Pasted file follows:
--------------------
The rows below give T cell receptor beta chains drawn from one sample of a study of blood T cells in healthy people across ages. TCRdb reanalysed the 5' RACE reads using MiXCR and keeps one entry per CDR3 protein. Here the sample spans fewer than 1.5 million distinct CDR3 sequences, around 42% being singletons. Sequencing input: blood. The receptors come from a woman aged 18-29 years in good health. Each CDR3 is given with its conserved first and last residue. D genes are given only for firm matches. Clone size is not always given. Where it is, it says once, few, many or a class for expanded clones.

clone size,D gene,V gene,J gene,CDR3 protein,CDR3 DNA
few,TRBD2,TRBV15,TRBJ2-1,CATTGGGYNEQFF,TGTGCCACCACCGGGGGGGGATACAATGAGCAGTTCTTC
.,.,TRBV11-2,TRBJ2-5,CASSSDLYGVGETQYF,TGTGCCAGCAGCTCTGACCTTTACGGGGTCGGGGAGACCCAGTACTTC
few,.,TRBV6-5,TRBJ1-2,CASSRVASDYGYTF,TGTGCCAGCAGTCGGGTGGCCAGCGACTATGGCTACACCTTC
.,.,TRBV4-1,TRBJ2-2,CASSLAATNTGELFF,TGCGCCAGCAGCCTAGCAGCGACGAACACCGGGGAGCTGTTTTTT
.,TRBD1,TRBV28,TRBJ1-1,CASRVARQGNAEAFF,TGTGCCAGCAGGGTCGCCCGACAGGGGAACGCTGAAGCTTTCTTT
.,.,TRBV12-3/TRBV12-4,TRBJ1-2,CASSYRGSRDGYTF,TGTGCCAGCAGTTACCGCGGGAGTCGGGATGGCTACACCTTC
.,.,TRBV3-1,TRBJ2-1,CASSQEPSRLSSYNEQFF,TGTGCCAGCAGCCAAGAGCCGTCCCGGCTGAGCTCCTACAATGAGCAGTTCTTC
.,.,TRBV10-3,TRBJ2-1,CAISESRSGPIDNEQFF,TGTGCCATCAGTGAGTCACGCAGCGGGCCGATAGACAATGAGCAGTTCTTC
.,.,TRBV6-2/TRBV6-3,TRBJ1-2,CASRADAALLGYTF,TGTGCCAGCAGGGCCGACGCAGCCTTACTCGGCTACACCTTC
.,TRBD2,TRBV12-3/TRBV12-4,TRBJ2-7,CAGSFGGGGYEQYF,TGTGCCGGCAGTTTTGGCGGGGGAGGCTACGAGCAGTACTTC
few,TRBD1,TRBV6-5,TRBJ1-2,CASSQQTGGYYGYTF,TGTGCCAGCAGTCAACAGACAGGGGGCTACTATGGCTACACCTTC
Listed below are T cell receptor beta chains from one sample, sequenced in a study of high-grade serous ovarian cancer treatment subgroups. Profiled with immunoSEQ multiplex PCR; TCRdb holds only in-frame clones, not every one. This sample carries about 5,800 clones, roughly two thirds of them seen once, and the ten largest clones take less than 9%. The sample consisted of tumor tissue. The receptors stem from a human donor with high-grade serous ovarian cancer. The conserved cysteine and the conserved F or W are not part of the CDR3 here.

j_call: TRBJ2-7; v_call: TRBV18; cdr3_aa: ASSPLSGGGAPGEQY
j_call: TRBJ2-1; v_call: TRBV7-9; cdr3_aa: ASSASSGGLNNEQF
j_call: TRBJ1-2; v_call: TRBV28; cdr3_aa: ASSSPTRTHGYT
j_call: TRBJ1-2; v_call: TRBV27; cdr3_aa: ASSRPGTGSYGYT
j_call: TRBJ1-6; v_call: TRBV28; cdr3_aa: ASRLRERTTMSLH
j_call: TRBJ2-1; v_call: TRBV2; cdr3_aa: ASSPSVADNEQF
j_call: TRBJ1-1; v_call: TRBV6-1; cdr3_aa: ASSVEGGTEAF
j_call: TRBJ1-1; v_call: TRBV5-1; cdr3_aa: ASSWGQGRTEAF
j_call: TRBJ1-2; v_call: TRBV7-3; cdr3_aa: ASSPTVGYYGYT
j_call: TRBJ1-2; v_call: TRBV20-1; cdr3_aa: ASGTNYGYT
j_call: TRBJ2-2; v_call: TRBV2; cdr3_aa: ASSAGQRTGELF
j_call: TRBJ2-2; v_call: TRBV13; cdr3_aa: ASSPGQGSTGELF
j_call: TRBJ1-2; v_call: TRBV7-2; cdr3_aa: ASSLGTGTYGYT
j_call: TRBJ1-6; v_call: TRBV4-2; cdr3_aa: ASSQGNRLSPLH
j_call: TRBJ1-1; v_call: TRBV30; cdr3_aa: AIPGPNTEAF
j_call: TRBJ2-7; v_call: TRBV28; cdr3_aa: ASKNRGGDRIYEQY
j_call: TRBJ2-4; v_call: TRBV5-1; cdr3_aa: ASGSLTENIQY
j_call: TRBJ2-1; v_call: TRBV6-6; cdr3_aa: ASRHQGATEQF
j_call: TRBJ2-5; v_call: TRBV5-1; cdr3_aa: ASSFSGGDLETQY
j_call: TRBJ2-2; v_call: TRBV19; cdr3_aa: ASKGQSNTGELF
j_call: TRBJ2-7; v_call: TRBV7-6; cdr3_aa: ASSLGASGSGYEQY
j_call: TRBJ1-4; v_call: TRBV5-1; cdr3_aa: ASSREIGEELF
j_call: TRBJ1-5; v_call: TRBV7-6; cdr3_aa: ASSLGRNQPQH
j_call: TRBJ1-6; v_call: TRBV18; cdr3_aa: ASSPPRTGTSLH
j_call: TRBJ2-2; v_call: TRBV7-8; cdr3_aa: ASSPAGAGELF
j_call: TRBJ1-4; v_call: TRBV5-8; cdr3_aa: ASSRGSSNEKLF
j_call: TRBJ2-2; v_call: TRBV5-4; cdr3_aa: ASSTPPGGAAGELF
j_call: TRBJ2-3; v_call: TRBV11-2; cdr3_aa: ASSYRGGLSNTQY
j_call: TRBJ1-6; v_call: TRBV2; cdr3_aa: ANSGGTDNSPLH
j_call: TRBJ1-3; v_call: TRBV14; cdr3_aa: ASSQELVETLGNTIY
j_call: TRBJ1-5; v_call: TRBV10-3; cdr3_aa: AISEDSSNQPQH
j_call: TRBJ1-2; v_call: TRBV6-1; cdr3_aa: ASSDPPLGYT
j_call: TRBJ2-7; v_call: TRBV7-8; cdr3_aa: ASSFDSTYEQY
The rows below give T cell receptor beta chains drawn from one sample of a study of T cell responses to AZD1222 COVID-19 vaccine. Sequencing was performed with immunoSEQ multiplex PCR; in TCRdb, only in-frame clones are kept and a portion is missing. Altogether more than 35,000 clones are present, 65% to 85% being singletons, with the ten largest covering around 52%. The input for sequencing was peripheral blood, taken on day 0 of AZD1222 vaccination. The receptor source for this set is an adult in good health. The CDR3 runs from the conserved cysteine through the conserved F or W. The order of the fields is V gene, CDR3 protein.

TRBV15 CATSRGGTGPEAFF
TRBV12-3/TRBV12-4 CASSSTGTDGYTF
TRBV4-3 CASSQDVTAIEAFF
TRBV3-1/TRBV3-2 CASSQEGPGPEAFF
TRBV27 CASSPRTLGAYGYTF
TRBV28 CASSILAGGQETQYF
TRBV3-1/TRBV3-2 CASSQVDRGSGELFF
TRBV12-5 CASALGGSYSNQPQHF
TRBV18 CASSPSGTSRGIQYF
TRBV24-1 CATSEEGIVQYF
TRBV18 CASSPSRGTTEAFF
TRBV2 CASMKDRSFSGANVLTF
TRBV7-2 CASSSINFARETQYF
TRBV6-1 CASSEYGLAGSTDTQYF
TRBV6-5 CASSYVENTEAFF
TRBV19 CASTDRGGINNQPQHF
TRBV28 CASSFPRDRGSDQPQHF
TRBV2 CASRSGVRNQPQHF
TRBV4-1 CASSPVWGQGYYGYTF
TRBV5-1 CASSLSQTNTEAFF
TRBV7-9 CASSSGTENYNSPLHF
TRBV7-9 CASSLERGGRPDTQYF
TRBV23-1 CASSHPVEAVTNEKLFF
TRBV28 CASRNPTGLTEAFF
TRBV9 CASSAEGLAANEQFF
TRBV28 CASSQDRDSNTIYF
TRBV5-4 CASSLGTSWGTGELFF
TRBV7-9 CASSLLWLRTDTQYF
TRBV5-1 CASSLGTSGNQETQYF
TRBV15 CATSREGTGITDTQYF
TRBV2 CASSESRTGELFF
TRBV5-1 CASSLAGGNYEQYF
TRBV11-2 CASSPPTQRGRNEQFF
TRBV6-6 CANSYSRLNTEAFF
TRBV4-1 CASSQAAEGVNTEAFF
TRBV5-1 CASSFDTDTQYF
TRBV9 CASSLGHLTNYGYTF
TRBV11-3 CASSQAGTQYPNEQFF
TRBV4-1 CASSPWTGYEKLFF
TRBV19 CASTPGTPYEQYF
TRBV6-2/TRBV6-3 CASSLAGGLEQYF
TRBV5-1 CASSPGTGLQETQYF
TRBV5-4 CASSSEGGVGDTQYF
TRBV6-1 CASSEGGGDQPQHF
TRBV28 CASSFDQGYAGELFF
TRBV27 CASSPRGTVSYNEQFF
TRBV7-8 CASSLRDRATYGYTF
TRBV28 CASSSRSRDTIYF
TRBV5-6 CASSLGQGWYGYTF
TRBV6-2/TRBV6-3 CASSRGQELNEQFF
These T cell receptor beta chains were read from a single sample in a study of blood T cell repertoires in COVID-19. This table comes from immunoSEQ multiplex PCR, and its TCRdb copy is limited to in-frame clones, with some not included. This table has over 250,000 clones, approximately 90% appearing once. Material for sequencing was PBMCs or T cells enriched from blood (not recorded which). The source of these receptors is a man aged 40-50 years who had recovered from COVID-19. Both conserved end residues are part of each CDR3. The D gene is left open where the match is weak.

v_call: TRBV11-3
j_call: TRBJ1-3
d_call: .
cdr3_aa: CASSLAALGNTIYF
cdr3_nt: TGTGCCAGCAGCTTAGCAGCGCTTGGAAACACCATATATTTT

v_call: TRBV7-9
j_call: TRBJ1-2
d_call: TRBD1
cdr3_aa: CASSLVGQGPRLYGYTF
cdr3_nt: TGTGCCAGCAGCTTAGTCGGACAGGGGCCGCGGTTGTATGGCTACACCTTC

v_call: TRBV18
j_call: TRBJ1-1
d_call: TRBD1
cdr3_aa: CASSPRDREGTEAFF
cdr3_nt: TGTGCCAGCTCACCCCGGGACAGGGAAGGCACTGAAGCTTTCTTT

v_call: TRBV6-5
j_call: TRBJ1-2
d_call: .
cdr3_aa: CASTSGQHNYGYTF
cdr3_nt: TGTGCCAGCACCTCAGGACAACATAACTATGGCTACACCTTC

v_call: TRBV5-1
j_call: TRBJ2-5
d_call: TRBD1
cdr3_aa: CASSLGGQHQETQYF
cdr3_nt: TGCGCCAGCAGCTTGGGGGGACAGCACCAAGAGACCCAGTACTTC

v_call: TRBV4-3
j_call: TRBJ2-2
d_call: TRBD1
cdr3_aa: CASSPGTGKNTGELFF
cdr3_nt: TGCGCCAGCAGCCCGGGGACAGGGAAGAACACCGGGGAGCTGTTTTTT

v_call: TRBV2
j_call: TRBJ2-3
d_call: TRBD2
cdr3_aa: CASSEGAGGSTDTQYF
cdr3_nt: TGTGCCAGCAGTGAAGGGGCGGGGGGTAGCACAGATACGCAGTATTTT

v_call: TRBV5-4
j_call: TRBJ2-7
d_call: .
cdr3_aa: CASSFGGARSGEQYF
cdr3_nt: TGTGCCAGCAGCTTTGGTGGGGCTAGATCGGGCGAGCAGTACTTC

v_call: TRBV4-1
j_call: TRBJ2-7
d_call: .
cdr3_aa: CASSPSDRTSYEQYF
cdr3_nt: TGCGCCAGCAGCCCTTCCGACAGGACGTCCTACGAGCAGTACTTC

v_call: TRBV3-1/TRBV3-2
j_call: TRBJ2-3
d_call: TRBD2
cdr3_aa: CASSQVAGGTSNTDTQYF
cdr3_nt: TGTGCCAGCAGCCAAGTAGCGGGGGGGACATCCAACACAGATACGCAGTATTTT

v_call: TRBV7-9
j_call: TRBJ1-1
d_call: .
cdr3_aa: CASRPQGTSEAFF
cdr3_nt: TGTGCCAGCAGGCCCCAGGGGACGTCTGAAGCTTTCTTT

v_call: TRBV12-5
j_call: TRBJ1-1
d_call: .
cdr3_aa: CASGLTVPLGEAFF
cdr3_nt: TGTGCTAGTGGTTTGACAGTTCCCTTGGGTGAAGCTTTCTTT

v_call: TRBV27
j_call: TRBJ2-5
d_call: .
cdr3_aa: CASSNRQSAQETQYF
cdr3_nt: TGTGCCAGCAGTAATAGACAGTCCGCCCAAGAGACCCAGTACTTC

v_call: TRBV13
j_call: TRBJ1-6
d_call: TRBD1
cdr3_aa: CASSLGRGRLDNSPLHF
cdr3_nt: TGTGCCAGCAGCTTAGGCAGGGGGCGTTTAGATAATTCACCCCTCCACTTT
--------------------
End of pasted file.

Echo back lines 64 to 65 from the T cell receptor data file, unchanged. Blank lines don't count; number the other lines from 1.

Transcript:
TRBV19 CASTDRGGINNQPQHF
TRBV28 CASSFPRDRGSDQPQHF